Table of typical sound levels in decibels dB (C) J Wiley & Sons Best Practices Steven BlissNoise Event Log
Use this Sound Localization Event Log to Find Building Noise Sources

  • SOUND EVENT LOG - CONTENTS: worksheet records events and conditions to assist in localizing the source of building noises or sounds
  • POST a QUESTION or READ FAQs about diagnosing the source and finding the cure for noises or sounds in or around buildings and their systems
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Building noise localization log: use this sound-event log to help determine the source of building noises or sounds. Using a log to record observations of noises related to time of day, weather, equipment operation, building occupancy and activities can help determine where building sounds originate: a process of sound localization.

In this article series we provide a series of detailed articles on reducing unwanted building noise levels through building design, insulation, sound isolation, and noise barriers. Our page top table of relative sound levels (left) is from Best Practices Guide to Residential Construction, by Steven Bliss, courtesy of Wiley & Sons

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Noise Localization Log Tracks Sound-Sources & Events

How to Find the Source of Building Noises by Keeping an Event Log

Table 5-14 is shown at the top of this page.

Two general approaches to tracking down the source of noises in buildings

  1. Where is noise loudest? Using people with acute hearing and/or supplementing with noise amplification equipment (some very inexpensive devices are available and can help, such as from Radio Shack), explore the building inside and out to get closest to the sound source. Add use of a mechanic's stethoscope.
  2. What conditions seem to correlate with noise production: Keep a log of factors that can help identify noise source such as

For unidentified sound sources, general advice on tracking down the source and cause of annoying building sounds and noises includes a procedure similar to our ODOR DIAGNOSIS CHECKLIST, PROCEDURE.

To track a mystery-noise or sound to its source, try keeping a noise log, noting the following items - (print and use the table below if you find that helpful):

You can print this web page directly, or save it to a PDF file, or if you prefer, see Sound & Noise Event Log
Used to Track a Building Noise to Its Cause or Source©

[Print this Page for use as a sound event diagnostic log]

Date & Time Observation Comments

Noise Observed: dates, times, description

  The date and time of the noise at each occurrence, especially when it was first observed
Noise Observers:   Who hears the noise? People's hearing ability varies widely; use someone with acute hearing to help track down noises; don't rule out medical conditions that can cause people to perceive noises that are neurological or bodily in origin
Building activities:   Activities: who is present in the building, people, animals; walking or moving around, using equipment, using plumbing, etc.
Apparent noise location, direction:   Probable noise origin by location: differences in noise perception between what is observed indoors, at different indoor locations, and outside. Where is the noise loudest?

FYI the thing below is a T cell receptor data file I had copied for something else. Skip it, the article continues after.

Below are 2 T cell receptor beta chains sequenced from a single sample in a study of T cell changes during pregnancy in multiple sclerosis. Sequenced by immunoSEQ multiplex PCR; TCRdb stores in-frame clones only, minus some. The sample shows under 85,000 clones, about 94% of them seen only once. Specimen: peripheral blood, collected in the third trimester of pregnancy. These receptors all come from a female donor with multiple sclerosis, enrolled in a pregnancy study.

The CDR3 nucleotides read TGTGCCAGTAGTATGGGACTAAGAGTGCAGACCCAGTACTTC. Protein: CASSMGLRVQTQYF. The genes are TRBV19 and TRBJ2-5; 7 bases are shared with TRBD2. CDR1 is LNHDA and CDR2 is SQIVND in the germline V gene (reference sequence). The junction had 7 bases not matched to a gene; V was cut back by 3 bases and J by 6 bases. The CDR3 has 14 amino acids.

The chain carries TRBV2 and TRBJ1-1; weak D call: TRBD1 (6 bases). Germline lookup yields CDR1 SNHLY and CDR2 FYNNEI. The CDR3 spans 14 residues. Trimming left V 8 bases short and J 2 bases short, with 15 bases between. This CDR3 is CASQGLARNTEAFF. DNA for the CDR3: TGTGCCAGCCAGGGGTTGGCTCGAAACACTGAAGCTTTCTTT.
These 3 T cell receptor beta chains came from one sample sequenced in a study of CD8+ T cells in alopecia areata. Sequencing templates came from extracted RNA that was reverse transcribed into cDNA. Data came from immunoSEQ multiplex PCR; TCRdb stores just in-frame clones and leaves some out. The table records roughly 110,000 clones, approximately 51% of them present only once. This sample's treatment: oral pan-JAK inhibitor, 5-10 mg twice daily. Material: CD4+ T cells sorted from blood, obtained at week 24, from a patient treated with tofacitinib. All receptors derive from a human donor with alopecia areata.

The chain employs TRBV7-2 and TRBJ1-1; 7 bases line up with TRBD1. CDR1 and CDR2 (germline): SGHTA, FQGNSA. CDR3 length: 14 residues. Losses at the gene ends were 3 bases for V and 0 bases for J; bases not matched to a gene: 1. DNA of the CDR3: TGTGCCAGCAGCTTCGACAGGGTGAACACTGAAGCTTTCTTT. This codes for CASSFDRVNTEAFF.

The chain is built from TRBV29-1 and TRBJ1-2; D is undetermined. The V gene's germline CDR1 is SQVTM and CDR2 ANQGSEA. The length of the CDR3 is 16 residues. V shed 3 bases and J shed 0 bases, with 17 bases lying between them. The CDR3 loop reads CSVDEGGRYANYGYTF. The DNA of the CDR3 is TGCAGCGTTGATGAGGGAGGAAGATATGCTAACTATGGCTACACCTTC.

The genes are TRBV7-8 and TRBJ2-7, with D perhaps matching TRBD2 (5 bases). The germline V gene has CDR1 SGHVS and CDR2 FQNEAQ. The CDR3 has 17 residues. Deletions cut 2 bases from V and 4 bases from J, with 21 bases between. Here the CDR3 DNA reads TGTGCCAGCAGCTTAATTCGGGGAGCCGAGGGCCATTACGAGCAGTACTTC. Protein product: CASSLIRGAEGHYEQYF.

Noise properties: describe the noise   Noise properties:
  • Noise occurrence correlated with any of the items in our noise checklist
  • Noise type: buzzing, hissing, bubbling sounds may be identified by matching what you hear to items in our List of Building Noises by Sound Source or Sound Types found beginning just below on this page.
Building Mechanical Equipment: air conditioner, heat, fans, water pump, water softener, appliances, etc. on or off at time noise was observed   What equipment is operating or turned off in the building; equipment may itself be making noise or heating or cooling equipment can cause temperature changes that lead to noises
Weather conditions:   What weather conditions might be pertinent such as wind, wind direction, temperature, temperature changes or shifts, rain, or freezing conditions
Site & neighbors:   Site activities: are there possible noise sources outdoors but near the building from neighboring buildings, power transformers, neighboring businesses, equipment, etc.
Sunlight:   Sun direction and sunlight levels - sunlight can correlate with thermal expansion of materials and thus noises
Temperatures:   Temperature changes: by noting temperatures and temperature changes we might trace noises to creaking, popping, squeaks etc. caused by thermal expansion and contraction of materials or to operating of heating or cooling systems
Wind:    Wind conditions: is wind blowing? From what direction, at what strength; does wind correlate with noise occurrence?
Building modifications, changes:   What has changed in the building that might be relevant such as installation or removal of equipment
Additional Noise Observations:    


Continue reading at SOUND LEVEL MEASUREMENT, HOW TO or select a topic from closely-related articles below, or see our complete INDEX to RELATED ARTICLES below.

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